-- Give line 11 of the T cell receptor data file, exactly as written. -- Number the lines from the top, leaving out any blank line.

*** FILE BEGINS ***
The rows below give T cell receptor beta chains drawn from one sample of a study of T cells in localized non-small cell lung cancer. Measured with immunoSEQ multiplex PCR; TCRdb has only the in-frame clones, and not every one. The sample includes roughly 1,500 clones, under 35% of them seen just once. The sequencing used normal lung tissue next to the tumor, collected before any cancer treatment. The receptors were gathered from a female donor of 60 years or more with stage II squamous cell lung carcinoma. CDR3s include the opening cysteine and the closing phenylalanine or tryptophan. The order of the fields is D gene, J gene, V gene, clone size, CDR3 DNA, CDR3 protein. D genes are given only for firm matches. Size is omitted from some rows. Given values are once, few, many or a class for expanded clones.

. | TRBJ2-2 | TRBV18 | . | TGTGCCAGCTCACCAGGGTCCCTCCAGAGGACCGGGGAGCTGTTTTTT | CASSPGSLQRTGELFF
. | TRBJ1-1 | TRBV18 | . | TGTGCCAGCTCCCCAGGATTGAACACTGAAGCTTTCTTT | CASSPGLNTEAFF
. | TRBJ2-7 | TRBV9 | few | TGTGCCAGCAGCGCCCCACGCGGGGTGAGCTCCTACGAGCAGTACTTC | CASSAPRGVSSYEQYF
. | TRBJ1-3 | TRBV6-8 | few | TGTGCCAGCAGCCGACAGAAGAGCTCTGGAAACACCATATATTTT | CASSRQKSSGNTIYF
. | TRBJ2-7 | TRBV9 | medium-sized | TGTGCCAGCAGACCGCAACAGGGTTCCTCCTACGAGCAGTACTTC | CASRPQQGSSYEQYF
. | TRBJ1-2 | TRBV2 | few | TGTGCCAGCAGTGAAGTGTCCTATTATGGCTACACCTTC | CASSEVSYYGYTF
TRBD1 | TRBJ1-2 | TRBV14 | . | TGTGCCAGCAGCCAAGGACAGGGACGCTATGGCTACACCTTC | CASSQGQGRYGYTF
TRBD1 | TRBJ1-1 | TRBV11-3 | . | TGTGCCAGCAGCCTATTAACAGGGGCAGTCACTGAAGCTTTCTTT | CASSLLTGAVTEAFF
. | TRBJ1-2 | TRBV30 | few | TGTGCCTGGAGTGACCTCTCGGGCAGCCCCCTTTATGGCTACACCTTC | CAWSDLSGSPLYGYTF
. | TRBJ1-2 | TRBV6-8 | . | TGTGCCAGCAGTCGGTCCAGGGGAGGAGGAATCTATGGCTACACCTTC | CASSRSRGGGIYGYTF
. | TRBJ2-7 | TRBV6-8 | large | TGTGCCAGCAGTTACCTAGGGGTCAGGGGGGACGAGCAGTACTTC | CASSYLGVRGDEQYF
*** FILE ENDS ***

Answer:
. | TRBJ1-2 | TRBV6-8 | . | TGTGCCAGCAGTCGGTCCAGGGGAGGAGGAATCTATGGCTACACCTTC | CASSRSRGGGIYGYTF